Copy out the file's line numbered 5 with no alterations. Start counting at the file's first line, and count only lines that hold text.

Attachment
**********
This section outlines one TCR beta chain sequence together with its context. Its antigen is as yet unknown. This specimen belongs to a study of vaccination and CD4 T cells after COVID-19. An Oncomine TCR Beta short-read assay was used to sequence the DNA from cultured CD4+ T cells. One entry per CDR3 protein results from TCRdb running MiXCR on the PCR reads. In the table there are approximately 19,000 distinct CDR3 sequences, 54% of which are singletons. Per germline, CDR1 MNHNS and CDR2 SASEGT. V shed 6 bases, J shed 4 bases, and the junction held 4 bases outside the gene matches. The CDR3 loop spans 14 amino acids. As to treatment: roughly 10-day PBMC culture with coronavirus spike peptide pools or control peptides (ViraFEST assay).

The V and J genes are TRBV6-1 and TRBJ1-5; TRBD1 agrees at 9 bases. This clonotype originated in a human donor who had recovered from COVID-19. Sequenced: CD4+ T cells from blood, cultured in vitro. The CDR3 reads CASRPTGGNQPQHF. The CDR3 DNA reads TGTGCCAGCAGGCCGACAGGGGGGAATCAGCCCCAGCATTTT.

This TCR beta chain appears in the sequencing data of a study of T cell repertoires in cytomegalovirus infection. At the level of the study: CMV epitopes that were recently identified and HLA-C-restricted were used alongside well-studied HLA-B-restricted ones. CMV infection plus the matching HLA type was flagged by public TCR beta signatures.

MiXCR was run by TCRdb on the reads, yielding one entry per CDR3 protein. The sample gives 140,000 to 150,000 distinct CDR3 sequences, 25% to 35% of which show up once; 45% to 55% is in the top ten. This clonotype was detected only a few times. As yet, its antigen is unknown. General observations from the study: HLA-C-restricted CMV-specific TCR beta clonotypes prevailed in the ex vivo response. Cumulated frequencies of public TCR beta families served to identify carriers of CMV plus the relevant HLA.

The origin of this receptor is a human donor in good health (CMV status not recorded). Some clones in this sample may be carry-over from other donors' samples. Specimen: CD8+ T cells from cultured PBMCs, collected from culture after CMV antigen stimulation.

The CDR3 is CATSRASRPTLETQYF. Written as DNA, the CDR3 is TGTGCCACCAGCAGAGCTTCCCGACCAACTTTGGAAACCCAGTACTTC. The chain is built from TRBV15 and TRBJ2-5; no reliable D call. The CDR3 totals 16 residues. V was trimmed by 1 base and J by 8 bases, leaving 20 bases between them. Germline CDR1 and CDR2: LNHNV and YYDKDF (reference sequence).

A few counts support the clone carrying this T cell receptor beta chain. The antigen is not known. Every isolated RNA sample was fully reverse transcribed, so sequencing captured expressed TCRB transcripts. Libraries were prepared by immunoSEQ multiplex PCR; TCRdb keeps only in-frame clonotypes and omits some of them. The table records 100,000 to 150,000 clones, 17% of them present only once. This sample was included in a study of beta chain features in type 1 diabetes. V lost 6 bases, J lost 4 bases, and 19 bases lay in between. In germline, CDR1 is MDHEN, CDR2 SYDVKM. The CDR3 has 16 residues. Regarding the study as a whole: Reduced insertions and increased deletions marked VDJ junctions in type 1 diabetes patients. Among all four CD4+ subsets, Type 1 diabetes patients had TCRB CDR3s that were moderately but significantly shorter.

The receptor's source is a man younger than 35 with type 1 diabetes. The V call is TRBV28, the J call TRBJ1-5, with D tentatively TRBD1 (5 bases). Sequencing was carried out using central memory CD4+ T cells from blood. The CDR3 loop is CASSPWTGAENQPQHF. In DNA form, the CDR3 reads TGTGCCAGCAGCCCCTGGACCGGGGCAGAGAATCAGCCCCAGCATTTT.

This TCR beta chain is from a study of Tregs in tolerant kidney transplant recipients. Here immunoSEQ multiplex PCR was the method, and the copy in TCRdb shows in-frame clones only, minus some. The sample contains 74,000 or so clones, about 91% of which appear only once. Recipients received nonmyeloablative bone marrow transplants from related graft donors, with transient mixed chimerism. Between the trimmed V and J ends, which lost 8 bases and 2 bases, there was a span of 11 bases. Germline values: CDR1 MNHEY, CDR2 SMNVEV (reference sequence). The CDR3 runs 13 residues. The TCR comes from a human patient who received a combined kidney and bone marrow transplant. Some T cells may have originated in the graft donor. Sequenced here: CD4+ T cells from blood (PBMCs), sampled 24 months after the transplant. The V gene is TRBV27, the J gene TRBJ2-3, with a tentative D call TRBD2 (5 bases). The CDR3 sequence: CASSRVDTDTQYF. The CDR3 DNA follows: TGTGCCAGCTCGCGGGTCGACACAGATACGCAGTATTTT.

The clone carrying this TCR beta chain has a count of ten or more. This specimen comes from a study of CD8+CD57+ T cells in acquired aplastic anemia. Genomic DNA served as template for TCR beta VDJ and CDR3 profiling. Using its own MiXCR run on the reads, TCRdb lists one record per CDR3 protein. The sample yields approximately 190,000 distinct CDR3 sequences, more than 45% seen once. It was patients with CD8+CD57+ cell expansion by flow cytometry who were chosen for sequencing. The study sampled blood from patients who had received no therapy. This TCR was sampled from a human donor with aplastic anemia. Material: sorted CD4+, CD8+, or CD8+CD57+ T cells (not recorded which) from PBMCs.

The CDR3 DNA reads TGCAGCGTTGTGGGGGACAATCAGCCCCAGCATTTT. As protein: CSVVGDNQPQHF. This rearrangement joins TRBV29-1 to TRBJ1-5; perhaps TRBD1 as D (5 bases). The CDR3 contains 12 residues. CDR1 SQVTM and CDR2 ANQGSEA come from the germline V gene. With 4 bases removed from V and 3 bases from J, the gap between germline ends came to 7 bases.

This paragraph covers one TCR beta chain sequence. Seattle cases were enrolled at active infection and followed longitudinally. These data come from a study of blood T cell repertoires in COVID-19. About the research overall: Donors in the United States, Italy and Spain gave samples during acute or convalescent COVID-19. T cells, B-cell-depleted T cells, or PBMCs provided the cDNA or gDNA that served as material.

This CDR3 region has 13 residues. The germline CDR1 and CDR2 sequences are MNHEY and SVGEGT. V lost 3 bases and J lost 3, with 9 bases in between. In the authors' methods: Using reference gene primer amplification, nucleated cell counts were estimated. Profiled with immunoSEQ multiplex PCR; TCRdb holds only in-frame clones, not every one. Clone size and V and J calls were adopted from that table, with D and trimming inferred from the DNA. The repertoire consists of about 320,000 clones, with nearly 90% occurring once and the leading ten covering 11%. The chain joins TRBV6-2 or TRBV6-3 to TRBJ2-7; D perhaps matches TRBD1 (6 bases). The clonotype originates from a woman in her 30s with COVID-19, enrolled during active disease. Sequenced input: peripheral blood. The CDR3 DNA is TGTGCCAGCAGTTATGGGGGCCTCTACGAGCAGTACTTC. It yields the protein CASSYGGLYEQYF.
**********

The origin of this receptor is a human donor in good health (CMV status not recorded). Some clones in this sample may be carry-over from other donors' samples. Specimen: CD8+ T cells from cultured PBMCs, collected from culture after CMV antigen stimulation.